Connect with us

Movie Reviews

A Separation



Reviewer: Jason Coyle

Released: March 16th 2011 UK)

Director: Asghar Farhadi

Starring: Peyman Moadi, Leila Hatami

Certificate: PG (UK)

The deceptively simple premise of this film is as follows: A woman tries to divorce her husband so she can leave Iran with her daughter. The husband refuses to as he has to stay in Iran to look after his dying father who has Alzheimer’s and is need of constant care. But this is just a jumping off point into a startling drama from director Asghar Farhadi.

The title of this film is so heartbreakingly apt. It is shown to have several meanings in this film. There is the threat of divorce for the main couple Simin (Leila Hatami) and Nader (Peyman Moaadi) and the pain the dispute causes their sensitive daughter Termeh (Sarina Farhadi). Indeed Simin moving out of the house to her mothers is the catalyst for the troubles that befall the main characters. Nader is forced to hire a woman Razieh (Sareh Bayat) to come and look after his father while he is at work. Razieh has her own secrets that she does not share with her employer or her angry unemployed husband, Hodjat (Shahab Hosseini), which will have profound effects on everyone in the film.

The work for Razieh is difficult as she is looking after an incontinent old man. In a darkly funny scene she phones the imam to see if it would be a sin to change the old man’s soiled clothes. Her lack of training to deal with a situation like this leads to a confrontation with Nader after she leaves the house and the old man has collapses. The argument that happens when she comes back has repercussions for all the characters.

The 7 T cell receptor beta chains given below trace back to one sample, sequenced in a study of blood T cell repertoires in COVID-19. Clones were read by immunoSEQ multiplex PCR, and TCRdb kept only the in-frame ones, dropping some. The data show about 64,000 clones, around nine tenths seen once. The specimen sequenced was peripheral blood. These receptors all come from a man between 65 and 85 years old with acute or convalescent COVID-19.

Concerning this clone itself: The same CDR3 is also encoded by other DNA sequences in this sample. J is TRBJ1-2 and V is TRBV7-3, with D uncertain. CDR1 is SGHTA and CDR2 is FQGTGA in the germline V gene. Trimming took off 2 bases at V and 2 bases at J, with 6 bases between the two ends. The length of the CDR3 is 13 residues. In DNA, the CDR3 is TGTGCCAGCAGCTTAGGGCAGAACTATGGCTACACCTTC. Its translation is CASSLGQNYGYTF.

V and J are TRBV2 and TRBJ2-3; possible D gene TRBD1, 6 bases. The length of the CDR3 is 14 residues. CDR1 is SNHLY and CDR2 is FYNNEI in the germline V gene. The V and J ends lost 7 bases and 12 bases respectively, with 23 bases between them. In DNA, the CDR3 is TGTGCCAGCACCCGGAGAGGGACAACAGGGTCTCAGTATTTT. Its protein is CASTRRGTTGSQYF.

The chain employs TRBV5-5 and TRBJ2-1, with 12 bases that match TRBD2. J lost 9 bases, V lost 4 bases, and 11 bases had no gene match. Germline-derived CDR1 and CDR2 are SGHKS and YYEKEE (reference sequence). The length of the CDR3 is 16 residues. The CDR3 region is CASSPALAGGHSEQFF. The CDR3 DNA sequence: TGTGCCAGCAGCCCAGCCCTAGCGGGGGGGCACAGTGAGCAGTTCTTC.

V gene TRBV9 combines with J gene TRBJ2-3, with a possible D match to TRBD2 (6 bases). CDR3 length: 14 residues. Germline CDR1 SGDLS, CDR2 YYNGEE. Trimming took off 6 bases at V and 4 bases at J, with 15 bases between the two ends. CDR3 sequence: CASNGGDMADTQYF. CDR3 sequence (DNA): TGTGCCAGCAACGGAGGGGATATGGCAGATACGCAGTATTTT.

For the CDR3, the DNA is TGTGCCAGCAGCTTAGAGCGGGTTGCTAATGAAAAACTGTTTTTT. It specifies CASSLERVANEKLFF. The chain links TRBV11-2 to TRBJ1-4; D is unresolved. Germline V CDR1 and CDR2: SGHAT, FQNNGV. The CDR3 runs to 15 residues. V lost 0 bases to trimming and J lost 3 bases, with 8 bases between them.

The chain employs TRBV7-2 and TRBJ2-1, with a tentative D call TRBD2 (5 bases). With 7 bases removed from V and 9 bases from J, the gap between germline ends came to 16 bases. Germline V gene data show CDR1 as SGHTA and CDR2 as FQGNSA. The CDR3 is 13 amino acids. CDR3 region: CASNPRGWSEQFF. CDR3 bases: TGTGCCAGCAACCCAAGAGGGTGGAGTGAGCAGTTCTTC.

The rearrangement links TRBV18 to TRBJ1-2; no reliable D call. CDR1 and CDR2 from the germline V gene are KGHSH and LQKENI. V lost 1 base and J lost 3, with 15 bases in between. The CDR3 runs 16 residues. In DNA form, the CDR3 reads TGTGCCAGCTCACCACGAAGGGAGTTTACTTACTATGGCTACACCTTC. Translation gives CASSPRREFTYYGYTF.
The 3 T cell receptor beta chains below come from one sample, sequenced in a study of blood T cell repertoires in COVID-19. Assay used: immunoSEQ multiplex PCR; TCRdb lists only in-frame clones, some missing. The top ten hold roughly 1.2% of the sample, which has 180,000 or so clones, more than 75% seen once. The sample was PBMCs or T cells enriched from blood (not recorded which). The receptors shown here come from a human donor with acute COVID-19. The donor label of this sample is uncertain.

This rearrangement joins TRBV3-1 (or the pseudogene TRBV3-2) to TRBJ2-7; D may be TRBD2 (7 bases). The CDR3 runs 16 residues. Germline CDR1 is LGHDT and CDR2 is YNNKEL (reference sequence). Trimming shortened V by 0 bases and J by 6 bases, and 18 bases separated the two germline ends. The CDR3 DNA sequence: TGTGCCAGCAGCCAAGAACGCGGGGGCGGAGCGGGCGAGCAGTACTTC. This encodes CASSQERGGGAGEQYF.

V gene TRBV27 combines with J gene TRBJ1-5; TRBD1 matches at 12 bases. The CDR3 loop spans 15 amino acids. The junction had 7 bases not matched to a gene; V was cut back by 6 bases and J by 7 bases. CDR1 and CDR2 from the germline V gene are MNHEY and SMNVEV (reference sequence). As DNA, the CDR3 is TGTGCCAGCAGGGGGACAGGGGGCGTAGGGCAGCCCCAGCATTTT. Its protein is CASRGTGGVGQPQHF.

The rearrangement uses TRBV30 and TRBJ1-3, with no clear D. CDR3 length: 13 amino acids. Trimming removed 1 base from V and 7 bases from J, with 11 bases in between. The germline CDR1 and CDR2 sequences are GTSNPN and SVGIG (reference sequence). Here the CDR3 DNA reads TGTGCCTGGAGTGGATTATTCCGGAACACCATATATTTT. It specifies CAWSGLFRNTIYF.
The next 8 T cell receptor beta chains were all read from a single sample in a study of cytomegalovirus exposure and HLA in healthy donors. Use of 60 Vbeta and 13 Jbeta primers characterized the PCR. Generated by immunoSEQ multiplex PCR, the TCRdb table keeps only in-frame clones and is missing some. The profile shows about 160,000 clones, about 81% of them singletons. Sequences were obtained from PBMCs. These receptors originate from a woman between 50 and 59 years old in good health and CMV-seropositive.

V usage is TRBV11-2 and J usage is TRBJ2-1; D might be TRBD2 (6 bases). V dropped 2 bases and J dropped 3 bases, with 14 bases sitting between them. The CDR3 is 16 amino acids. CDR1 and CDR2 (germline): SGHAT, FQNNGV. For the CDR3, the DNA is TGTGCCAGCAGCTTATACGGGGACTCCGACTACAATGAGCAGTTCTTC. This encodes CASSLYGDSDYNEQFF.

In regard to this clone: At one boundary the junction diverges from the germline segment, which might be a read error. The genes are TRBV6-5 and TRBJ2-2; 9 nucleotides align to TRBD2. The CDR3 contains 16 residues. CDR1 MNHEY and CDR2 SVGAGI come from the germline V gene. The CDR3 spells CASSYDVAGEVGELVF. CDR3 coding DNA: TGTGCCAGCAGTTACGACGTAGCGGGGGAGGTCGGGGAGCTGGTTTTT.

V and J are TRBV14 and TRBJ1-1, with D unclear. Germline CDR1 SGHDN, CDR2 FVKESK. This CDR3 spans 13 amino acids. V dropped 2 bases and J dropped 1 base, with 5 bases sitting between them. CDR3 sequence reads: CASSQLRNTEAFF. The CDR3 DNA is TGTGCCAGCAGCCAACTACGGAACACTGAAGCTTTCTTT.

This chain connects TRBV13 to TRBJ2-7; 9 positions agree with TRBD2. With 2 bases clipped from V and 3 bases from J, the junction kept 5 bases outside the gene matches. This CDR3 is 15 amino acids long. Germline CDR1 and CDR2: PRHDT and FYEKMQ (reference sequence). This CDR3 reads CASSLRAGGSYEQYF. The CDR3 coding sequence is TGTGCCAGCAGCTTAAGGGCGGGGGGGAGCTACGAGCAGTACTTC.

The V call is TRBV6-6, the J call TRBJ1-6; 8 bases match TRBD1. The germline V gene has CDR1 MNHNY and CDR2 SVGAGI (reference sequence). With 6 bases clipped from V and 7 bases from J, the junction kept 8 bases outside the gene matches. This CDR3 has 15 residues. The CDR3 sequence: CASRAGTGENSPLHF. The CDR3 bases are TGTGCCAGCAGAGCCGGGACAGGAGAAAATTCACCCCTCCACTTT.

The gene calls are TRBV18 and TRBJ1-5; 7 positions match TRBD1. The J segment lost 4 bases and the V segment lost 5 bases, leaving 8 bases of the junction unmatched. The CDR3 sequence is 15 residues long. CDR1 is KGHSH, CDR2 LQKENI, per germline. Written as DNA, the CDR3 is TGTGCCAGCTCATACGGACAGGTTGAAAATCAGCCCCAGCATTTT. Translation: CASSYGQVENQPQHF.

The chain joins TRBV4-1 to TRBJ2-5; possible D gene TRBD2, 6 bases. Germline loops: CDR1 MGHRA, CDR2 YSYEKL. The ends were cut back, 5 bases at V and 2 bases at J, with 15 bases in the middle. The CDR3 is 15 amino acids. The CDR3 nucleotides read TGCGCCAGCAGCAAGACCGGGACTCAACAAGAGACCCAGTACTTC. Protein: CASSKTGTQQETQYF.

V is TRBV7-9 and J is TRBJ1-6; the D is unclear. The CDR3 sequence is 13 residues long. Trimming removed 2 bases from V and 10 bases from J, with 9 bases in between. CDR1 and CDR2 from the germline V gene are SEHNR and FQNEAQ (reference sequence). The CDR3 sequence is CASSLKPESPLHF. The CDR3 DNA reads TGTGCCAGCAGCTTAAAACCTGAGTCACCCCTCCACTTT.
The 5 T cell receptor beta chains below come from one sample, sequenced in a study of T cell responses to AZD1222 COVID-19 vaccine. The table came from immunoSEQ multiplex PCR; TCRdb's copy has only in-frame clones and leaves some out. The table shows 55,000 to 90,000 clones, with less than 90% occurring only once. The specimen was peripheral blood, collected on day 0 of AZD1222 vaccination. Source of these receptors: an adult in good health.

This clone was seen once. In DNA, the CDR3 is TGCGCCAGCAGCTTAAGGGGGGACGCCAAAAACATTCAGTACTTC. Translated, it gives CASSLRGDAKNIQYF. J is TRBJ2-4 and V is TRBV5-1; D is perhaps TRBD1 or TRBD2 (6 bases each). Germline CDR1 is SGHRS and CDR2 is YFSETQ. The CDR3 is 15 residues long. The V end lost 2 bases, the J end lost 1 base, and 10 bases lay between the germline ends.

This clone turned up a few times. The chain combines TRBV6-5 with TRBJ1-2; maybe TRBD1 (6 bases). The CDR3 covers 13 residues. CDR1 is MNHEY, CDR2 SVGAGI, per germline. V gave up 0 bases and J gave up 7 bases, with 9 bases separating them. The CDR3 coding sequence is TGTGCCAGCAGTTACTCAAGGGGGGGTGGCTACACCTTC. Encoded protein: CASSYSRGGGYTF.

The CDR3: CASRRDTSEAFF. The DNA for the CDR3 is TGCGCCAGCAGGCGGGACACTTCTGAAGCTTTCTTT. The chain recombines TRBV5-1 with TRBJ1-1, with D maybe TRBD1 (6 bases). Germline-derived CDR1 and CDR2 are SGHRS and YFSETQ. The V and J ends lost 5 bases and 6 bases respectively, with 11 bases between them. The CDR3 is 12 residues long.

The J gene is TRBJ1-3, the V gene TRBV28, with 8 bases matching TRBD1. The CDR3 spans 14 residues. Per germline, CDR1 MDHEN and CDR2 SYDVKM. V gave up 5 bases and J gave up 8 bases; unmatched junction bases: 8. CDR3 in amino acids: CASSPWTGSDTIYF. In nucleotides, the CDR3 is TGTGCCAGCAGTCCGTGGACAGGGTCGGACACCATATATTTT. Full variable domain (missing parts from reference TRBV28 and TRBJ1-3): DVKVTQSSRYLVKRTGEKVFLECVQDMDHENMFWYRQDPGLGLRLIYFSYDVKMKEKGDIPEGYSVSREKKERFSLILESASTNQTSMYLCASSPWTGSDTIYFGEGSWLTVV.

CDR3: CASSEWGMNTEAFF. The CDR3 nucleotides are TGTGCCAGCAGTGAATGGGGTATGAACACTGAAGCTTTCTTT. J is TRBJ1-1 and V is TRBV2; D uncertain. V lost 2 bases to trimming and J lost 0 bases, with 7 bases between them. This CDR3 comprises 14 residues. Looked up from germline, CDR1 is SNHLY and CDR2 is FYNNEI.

The skill of this story is that it is told from various points of view. Nobody here is painted in black and white. Faradi shows these people as flawed human beings, struggling with their own problems. Both couple are shown to lie to protect either themselves or their families, and this underpins the whole film. It provokes the thought: how far would you go to protect what you have? The exception to all this deception is Termeh, who is the conscience of the film. She draws the truth about what happened from her father in a very moving scene. The irony of this is that she is then forced to lie for her father in a beautifully tense meeting with a local magistrate.

In fact Faradi’s film is full of superbly humanistic scenes. One in particular stands out: Nader starts to take his father shirt off to try and show the bruises that have been inflicted on him and then realises half way through the shame in what he is putting the old man through. He stops and looks at his father with love and dismay at his own behaviour and starts buttoning up his shirt. It is an astonishingly intimate scene.

The film also covers areas such as class and religious beliefs and the differences between a middle class couple and a working class couple in these regards. It also has a lot to say on gender and the role of the man in modern Iranian society. In fact it is the men who, despite being in control, come across as weak in the film. It is left to the two wives to try and sort out the couples’ problems.

The acting is stunning by the ensemble cast with particular mention of Shahab Hosseini who does superb work with a role that would be the bad guy in any western film. This is a film that should be seen by as wide an audience as possible, not only because it is brilliant but also to restore your faith that dramas like this are still being done at all. Quiet and humane, beautiful and complex, A Separation is a small masterpiece.

Just For You